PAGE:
Now with your ruler, connect the lines smoothly. For the rounded parts, just connect with a steady hand or you can use a rounded ruler. Add a 1/2-inch seam allowance like above. Then cut out your pattern from the paper. You’ll want to make sure they align properly, so adjust if they don’t.
Fold your fabric in half and pin the pattern pieces on top, aligning the center-back of your pattern to the fabric fold (remember that the center-back was the halfway point of your collar.) You’ll need two fabric pieces of the top collar, two fabric pieces of the bottom collar, and one of each cut in interfacing.
Iron the interfacing onto one of the top collars and one of the bottom collars.
Take the two pieces of the top collar and place fashion fabric to fashion fabric. Sew the collar around the edges at 1/2-inch seam allowance. Then notch (to but not through the stitch line) around the edges, and cut the seam allowance to 1/4 to 1/8 of an inch.
Flip right side out and press with an iron. The piece with the interfacing will be the bottom of the collar when it’s flipped down.
Now sandwich the top collar between the two bottom collar pieces. The fashion fabric should be on the inside. Pin the edges and sew with a 1/2-inch seam allowance. When done sewing, notch and trim seam allowance like you did previously with the top collar.
Flip the bottom collar down and press.
Press the bottom edges of the bottom collar inward 1/2 inch. Then cut the seam allowance a tiny bit to reduce bulk. After you are done cutting, press again, leaving the bottom edges flipped up/inwards at the original crease line.
Pin and sew the bottom with a 1/4-inch seam allowance.
Now the basic structure of your detachable collar is finished. Fit the collar around your neck and mark with a pin where that snap buttons will be. Sew the buttons. At this point you’re all done! You can add embellishments if you want; Sigl glued some lace flowers onto hers.
Photo by Jasleen Kaur
Sure, we’ve heard of stain-resistant fabrics, but what about fabrics that actively fight germs and toxic chemicals? Scientists at UC Davis in California have developed a self-cleaning cotton that kills bacteria and breaks down pesticide residues when exposed to light. Ning Liu, a doctoral student in Gang Sun’s group in the Division of Textiles and Clothing, managed to bind a compound known as 2-anthraquinone carboxylic acid (2-AQC) to cellulose in cotton. Exposing the fabric to light triggers the release of reactive agents such as hydroxyl radicals and hydrogen peroxide, putting the kibosh on any lingering germs or organic compounds.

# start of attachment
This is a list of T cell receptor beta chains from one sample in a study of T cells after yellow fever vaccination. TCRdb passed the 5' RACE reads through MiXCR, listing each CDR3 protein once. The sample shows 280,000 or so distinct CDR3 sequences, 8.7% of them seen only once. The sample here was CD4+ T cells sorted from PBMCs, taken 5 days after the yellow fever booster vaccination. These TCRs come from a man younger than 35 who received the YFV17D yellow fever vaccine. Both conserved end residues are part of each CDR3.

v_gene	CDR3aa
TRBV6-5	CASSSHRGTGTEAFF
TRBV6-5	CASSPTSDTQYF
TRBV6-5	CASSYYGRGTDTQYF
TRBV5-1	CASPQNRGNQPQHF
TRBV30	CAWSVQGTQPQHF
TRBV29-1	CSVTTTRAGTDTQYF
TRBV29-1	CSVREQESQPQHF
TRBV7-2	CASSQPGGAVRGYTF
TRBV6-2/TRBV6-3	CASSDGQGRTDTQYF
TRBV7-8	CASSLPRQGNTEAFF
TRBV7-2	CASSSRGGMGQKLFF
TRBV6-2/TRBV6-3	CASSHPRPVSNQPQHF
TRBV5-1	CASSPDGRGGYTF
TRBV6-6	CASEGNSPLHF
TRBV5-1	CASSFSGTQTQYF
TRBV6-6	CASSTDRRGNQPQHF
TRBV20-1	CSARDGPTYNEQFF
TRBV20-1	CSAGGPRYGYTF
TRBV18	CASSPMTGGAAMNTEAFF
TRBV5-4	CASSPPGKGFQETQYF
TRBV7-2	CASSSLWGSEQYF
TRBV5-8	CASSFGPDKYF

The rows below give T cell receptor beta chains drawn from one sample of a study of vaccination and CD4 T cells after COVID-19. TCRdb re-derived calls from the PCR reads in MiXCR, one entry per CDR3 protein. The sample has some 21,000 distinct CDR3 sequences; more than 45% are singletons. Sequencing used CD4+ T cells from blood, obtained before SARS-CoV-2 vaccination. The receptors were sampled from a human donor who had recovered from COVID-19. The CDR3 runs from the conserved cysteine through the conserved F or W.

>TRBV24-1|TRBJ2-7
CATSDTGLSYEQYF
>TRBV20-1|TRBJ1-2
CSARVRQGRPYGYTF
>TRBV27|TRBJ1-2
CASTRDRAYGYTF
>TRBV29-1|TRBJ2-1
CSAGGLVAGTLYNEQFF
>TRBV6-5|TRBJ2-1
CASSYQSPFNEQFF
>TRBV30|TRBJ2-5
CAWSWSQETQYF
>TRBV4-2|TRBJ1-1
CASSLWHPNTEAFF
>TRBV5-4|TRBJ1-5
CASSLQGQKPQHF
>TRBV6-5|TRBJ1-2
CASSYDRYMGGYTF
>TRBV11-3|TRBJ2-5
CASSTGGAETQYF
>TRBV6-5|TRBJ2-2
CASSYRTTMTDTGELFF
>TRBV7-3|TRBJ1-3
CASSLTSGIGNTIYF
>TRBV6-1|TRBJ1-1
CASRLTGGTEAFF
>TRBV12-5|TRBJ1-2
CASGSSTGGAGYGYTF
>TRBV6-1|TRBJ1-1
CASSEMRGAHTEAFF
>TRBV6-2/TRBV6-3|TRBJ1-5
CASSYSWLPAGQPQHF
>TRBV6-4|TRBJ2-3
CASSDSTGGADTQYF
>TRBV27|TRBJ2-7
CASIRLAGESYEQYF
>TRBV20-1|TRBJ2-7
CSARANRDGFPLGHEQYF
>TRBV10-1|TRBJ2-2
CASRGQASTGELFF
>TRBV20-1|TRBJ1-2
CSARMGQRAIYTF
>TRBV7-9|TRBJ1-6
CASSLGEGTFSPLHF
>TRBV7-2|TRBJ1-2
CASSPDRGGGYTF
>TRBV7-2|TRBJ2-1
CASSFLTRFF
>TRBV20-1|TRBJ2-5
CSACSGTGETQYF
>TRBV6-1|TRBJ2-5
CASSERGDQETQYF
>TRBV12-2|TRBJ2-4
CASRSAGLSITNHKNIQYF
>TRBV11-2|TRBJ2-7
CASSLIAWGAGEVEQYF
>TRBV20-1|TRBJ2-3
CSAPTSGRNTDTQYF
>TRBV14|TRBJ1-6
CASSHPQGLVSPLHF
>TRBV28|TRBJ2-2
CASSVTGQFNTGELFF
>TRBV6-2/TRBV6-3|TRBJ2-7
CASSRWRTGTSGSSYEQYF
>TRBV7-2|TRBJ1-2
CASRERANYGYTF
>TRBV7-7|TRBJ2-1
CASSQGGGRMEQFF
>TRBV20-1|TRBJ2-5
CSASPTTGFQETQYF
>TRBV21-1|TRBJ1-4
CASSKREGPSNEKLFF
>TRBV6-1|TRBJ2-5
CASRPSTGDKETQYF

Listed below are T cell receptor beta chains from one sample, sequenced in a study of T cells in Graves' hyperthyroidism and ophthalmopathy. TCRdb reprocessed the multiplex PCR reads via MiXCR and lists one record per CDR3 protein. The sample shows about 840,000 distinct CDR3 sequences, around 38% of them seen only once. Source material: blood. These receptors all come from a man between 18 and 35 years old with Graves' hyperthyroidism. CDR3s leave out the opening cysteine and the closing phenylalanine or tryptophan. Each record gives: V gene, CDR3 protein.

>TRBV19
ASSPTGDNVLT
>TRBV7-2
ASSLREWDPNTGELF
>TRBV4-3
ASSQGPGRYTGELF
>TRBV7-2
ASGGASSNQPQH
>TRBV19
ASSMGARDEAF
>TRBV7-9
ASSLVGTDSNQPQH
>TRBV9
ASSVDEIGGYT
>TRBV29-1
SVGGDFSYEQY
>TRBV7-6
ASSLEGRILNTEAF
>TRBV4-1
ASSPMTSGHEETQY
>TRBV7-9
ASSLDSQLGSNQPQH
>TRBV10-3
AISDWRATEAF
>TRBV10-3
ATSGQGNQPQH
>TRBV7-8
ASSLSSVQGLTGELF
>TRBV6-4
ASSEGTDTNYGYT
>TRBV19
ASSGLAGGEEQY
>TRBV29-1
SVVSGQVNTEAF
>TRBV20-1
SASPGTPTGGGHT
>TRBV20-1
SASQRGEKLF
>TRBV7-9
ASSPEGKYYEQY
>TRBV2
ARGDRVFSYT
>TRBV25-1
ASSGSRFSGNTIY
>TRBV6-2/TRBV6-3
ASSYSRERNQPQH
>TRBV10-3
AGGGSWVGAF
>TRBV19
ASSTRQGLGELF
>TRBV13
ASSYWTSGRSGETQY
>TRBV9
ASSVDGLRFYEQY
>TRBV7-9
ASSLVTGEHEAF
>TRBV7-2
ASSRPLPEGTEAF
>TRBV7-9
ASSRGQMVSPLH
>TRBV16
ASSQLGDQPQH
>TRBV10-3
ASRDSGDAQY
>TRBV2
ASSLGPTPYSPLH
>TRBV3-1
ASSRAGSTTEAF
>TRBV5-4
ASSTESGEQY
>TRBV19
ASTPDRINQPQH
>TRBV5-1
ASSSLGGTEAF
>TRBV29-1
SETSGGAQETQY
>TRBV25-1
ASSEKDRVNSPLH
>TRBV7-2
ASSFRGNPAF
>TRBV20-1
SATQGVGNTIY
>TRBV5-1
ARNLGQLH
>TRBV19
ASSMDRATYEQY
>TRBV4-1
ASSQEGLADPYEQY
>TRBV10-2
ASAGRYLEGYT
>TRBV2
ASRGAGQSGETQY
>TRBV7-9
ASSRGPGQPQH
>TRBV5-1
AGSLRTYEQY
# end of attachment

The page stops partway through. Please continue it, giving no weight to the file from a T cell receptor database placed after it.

UGG, those again? The infamous—and aptly named—Australian boots have never been easy on the eye, but now there’s a bigger reason for them to weigh heavier on your conscience. Animal-rights group Swiss Animal Protection has uncovered horrifying footage of breeders skinning raccoon dogs alive to make cheap knockoffs of the shoes. Genuine UGGs can cost up to $300 a pair, but counterfeiters are cashing in by substituting sheepskin with raccoon-dog pelts and selling them at cut-rate prices. Despite their name, raccoon dogs are more closely related to foxes, jackals, and domestic dogs than they are raccoons. One animal is shown with its neck pinned to the ground with a heavy boot before it’s flayed alive and tossed onto a heap of carcasses. Divested of skin and fur, it still manages to feebly raise its head.
More than 60 of the world’s leading apparel brands and retailers, including Adidas, Burberry, H&M, PPR Group, Walmart, Target, and Macy’s, along with the American Apparel and Footwear Association, have pledged to boycott cotton knowingly harvested using child laborers in Uzbekistan. The Uzbek government forcibly sends upwards of 2 million children—some as young as 7—to work in the fields for 10 hours a day, for two to three months each year, according to the Responsible Sourcing Network, which coordinated the nearly 900 signatories. The embargo will be in effect until the International Labour Organization verifies the elimination of bonded child labor in Uzbekistan.